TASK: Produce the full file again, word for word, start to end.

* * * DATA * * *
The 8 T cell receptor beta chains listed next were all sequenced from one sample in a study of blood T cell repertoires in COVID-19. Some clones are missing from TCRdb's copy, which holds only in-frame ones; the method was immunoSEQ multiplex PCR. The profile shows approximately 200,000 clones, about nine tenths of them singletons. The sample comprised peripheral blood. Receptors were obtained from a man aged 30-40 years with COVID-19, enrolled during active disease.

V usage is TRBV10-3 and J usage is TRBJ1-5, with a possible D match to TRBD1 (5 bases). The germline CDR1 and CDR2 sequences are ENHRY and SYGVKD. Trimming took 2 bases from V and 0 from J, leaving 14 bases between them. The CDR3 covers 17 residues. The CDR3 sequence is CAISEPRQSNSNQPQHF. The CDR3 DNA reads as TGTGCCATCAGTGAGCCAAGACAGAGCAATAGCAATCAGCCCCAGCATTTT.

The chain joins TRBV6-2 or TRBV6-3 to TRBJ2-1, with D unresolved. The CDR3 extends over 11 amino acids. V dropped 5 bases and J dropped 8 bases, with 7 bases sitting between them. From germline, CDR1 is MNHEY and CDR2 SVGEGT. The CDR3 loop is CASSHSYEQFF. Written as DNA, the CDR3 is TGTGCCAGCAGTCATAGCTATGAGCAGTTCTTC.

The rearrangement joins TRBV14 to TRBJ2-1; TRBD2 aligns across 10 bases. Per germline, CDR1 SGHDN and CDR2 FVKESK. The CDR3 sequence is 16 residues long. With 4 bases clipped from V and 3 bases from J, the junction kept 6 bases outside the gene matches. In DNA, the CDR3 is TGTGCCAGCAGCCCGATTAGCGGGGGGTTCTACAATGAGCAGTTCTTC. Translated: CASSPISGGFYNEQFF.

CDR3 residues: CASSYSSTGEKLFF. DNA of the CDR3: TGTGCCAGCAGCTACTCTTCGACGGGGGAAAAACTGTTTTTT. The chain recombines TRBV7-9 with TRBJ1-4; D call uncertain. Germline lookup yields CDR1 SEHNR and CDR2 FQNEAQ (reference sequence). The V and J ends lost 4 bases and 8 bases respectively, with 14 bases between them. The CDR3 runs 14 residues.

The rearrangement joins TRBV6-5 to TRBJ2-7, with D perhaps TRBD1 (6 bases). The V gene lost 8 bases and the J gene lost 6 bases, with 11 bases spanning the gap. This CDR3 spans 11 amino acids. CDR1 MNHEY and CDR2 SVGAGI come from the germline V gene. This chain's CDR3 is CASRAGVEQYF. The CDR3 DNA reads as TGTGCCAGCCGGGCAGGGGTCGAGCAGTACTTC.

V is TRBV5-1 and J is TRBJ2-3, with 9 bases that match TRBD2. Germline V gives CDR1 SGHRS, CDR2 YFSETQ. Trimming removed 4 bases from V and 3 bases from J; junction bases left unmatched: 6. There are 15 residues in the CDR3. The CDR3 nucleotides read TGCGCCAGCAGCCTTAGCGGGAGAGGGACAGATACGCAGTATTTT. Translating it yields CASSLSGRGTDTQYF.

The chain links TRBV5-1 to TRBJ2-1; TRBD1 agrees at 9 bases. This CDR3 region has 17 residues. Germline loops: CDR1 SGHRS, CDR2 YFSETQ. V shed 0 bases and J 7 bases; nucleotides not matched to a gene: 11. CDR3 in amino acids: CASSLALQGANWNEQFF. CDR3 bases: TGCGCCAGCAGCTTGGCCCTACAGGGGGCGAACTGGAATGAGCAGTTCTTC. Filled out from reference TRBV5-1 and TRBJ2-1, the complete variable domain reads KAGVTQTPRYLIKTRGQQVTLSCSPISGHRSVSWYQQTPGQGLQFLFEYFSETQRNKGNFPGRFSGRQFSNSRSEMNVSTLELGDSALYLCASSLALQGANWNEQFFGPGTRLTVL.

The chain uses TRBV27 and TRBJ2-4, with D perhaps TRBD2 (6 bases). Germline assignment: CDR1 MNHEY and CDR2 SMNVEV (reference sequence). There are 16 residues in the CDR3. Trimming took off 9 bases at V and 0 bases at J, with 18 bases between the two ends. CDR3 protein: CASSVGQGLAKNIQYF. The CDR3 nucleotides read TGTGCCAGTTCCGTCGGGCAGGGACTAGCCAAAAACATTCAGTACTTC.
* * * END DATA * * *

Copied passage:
The 8 T cell receptor beta chains listed next were all sequenced from one sample in a study of blood T cell repertoires in COVID-19. Some clones are missing from TCRdb's copy, which holds only in-frame ones; the method was immunoSEQ multiplex PCR. The profile shows approximately 200,000 clones, about nine tenths of them singletons. The sample comprised peripheral blood. Receptors were obtained from a man aged 30-40 years with COVID-19, enrolled during active disease.

V usage is TRBV10-3 and J usage is TRBJ1-5, with a possible D match to TRBD1 (5 bases). The germline CDR1 and CDR2 sequences are ENHRY and SYGVKD. Trimming took 2 bases from V and 0 from J, leaving 14 bases between them. The CDR3 covers 17 residues. The CDR3 sequence is CAISEPRQSNSNQPQHF. The CDR3 DNA reads as TGTGCCATCAGTGAGCCAAGACAGAGCAATAGCAATCAGCCCCAGCATTTT.

The chain joins TRBV6-2 or TRBV6-3 to TRBJ2-1, with D unresolved. The CDR3 extends over 11 amino acids. V dropped 5 bases and J dropped 8 bases, with 7 bases sitting between them. From germline, CDR1 is MNHEY and CDR2 SVGEGT. The CDR3 loop is CASSHSYEQFF. Written as DNA, the CDR3 is TGTGCCAGCAGTCATAGCTATGAGCAGTTCTTC.

The rearrangement joins TRBV14 to TRBJ2-1; TRBD2 aligns across 10 bases. Per germline, CDR1 SGHDN and CDR2 FVKESK. The CDR3 sequence is 16 residues long. With 4 bases clipped from V and 3 bases from J, the junction kept 6 bases outside the gene matches. In DNA, the CDR3 is TGTGCCAGCAGCCCGATTAGCGGGGGGTTCTACAATGAGCAGTTCTTC. Translated: CASSPISGGFYNEQFF.

CDR3 residues: CASSYSSTGEKLFF. DNA of the CDR3: TGTGCCAGCAGCTACTCTTCGACGGGGGAAAAACTGTTTTTT. The chain recombines TRBV7-9 with TRBJ1-4; D call uncertain. Germline lookup yields CDR1 SEHNR and CDR2 FQNEAQ (reference sequence). The V and J ends lost 4 bases and 8 bases respectively, with 14 bases between them. The CDR3 runs 14 residues.

The rearrangement joins TRBV6-5 to TRBJ2-7, with D perhaps TRBD1 (6 bases). The V gene lost 8 bases and the J gene lost 6 bases, with 11 bases spanning the gap. This CDR3 spans 11 amino acids. CDR1 MNHEY and CDR2 SVGAGI come from the germline V gene. This chain's CDR3 is CASRAGVEQYF. The CDR3 DNA reads as TGTGCCAGCCGGGCAGGGGTCGAGCAGTACTTC.

V is TRBV5-1 and J is TRBJ2-3, with 9 bases that match TRBD2. Germline V gives CDR1 SGHRS, CDR2 YFSETQ. Trimming removed 4 bases from V and 3 bases from J; junction bases left unmatched: 6. There are 15 residues in the CDR3. The CDR3 nucleotides read TGCGCCAGCAGCCTTAGCGGGAGAGGGACAGATACGCAGTATTTT. Translating it yields CASSLSGRGTDTQYF.

The chain links TRBV5-1 to TRBJ2-1; TRBD1 agrees at 9 bases. This CDR3 region has 17 residues. Germline loops: CDR1 SGHRS, CDR2 YFSETQ. V shed 0 bases and J 7 bases; nucleotides not matched to a gene: 11. CDR3 in amino acids: CASSLALQGANWNEQFF. CDR3 bases: TGCGCCAGCAGCTTGGCCCTACAGGGGGCGAACTGGAATGAGCAGTTCTTC. Filled out from reference TRBV5-1 and TRBJ2-1, the complete variable domain reads KAGVTQTPRYLIKTRGQQVTLSCSPISGHRSVSWYQQTPGQGLQFLFEYFSETQRNKGNFPGRFSGRQFSNSRSEMNVSTLELGDSALYLCASSLALQGANWNEQFFGPGTRLTVL.

The chain uses TRBV27 and TRBJ2-4, with D perhaps TRBD2 (6 bases). Germline assignment: CDR1 MNHEY and CDR2 SMNVEV (reference sequence). There are 16 residues in the CDR3. Trimming took off 9 bases at V and 0 bases at J, with 18 bases between the two ends. CDR3 protein: CASSVGQGLAKNIQYF. The CDR3 nucleotides read TGTGCCAGTTCCGTCGGGCAGGGACTAGCCAAAAACATTCAGTACTTC.